Early on the second Sunday of Advent in 1941, sailors, soldiers, and Marines stationed in Hawaii’s Pearl Harbor were relieving the night watch in their anchored ships’ engine rooms, getting back from breakfast, and signing out of their night shifts. A few minutes before 8:00 a.m., some noticed foreign-sounding aircraft overhead, “flying very low.” As bombs started falling from planes painted with the red circles of Japan’s “rising sun,” sailors onboard the more than 100 ships in the harbor began yelling to the other men onboard, some still in bed or fighting “hangovers from being on pass the night before.”
Cecil Camp, who was on watch on the USS Utah, recalled running to the sleeping quarters on the ship, where “water was already washing over my bunk.” In the mess hall, he said, “There were several other men there. One asked if he should take his dress blue uniform with him. I told him he wouldn’t be needing that for a good while.”
The only stories we have are ones from those who survived. Just more than an hour after the attack started, three American ships and 169 American aircraft were destroyed, with another 16 ships and 159 aircraft damaged. The death toll was even worse: 2,335 service members and 68 civilians, with another 1,178 wounded. The next day, the United States would declare war on Japan, formally entering World War II. By the war’s end, roughly 418,500 Americans would lose their lives.
In America in recent years, the cost of her wars has been borne by a smaller contingent of sacrificial volunteers and their families than in the days following Pearl Harbor. Politicians send American troops overseas without declarations of war from Congress, which haven’t been invoked since the 1940s. Thousands of American service members lost their lives in Afghanistan before the botched and disorganized withdrawal from the country led by President Joe Biden’s administration saw the deaths of 13 more brave souls.
Today, our government is recklessly depleting its stockpiles and coffers at the request of Ukrainian President Volodymyr Zelensky. Roughly $70 billion in, we’ve spent far more on Ukraine than our own border security budget, and Biden is asking Congress (and therefore taxpayers) to write a check for another $37 billion, which would send the total amount of U.S. dollars spent on Ukraine aid over 12 figures.
As Bloomberg noted in September, “The US reportedly provided one-third of its overall stockpile of Javelin antitank missiles to Ukraine in the first, most desperate weeks of the fighting. It may take years for Washington and other countries to replenish their armories.” An unnamed defense official said in August that our “level of 155mm combat rounds in U.S. military storage” is now “uncomfortably low” after supplying Ukraine with hundreds of thousands of rounds. Another said stockpiles are “dwindling.” As the United States deepens its involvement in Ukraine at the expense of our own military preparedness, our president is warning of nuclear “Armageddon,” and media outlets are finally admitting the risk of nuclear war is a “daily issue” for his administration.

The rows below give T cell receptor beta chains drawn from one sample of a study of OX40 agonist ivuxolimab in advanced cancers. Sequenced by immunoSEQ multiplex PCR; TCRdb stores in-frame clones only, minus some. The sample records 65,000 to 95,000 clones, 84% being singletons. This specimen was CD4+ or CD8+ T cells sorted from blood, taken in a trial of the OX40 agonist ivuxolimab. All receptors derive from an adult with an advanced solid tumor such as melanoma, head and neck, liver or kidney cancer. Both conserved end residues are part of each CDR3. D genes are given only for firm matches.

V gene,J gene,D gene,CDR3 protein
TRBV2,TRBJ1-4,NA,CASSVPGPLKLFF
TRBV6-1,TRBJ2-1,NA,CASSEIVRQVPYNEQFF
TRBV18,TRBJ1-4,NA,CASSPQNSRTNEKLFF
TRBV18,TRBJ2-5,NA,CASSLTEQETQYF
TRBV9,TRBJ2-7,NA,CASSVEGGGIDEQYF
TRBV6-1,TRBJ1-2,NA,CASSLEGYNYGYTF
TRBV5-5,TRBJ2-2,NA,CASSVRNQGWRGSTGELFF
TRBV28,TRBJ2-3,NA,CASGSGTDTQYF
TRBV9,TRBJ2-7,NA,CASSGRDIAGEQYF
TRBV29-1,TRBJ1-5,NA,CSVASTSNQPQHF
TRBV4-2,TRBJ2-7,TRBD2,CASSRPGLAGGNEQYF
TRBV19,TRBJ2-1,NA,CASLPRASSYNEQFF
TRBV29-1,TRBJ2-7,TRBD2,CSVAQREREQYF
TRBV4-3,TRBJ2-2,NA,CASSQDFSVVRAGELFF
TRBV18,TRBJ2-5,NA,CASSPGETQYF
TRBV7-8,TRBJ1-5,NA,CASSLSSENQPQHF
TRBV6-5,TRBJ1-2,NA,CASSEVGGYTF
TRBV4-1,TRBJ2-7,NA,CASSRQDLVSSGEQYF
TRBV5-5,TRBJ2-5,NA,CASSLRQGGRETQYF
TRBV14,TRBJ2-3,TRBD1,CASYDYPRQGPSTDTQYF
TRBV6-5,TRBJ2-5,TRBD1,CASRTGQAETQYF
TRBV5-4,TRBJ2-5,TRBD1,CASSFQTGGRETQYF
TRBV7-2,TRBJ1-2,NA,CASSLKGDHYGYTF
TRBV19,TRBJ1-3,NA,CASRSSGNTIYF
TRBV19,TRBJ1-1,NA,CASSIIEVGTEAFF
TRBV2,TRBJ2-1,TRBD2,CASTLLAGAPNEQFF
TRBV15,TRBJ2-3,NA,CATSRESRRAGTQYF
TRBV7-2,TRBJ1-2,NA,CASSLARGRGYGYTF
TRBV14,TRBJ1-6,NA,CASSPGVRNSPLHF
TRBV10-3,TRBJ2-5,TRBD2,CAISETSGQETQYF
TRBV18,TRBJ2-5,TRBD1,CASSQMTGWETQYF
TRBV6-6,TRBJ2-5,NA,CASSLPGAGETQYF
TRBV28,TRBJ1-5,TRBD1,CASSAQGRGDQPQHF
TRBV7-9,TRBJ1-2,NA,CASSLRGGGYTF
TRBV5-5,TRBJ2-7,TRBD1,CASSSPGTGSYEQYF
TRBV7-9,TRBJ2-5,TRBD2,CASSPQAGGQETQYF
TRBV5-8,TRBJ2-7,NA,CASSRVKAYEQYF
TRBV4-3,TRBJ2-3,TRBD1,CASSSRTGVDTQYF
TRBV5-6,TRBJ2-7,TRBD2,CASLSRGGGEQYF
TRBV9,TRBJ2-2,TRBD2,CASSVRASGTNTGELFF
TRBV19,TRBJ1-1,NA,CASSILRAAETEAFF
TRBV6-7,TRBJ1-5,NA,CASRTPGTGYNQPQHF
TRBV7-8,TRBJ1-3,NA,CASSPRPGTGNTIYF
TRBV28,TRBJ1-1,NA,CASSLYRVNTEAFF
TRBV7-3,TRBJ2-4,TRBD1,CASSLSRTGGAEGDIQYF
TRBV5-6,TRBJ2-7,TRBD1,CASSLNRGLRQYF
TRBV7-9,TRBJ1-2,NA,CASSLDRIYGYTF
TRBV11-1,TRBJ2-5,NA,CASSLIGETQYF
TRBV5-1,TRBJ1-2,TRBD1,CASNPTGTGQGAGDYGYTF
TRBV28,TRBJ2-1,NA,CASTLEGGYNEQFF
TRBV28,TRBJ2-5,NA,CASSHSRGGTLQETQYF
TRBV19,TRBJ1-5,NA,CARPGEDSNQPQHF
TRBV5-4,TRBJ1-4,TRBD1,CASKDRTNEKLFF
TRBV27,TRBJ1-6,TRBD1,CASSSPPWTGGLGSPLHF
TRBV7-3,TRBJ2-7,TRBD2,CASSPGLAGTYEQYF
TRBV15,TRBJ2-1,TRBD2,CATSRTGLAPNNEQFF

The decisions of political powerbrokers in Washington have real and sometimes deadly consequences for the American people, not least the brave men and women who fight their wars (many of whom lean conservative and hail from heartland America, unlike most of the political elites who deploy them). After Pearl Harbor, the nation went to war with a constitutional declaration of war from Congress, with a clear mandate from the populace that would be furnishing its lifeblood. Few would dispute that that war, costly though it was, was worth fighting.
In the history of fallen man, there have been just wars, and there have also been silly wars, needlessly escalated by the hubris or foolishness of political powerbrokers. All wars are tragic. None should ever be entered into lightly or haphazardly.
Far be it from me to use the memory of the men and women who died at Pearl Harbor — or in the long years of global war that followed it — to make a political point. But I hope we can agree that there’s nothing political about pausing today to remember the brutality of war, the sacrifices wars require, and our duty as a nation to strive for peace, so far as it depends on us.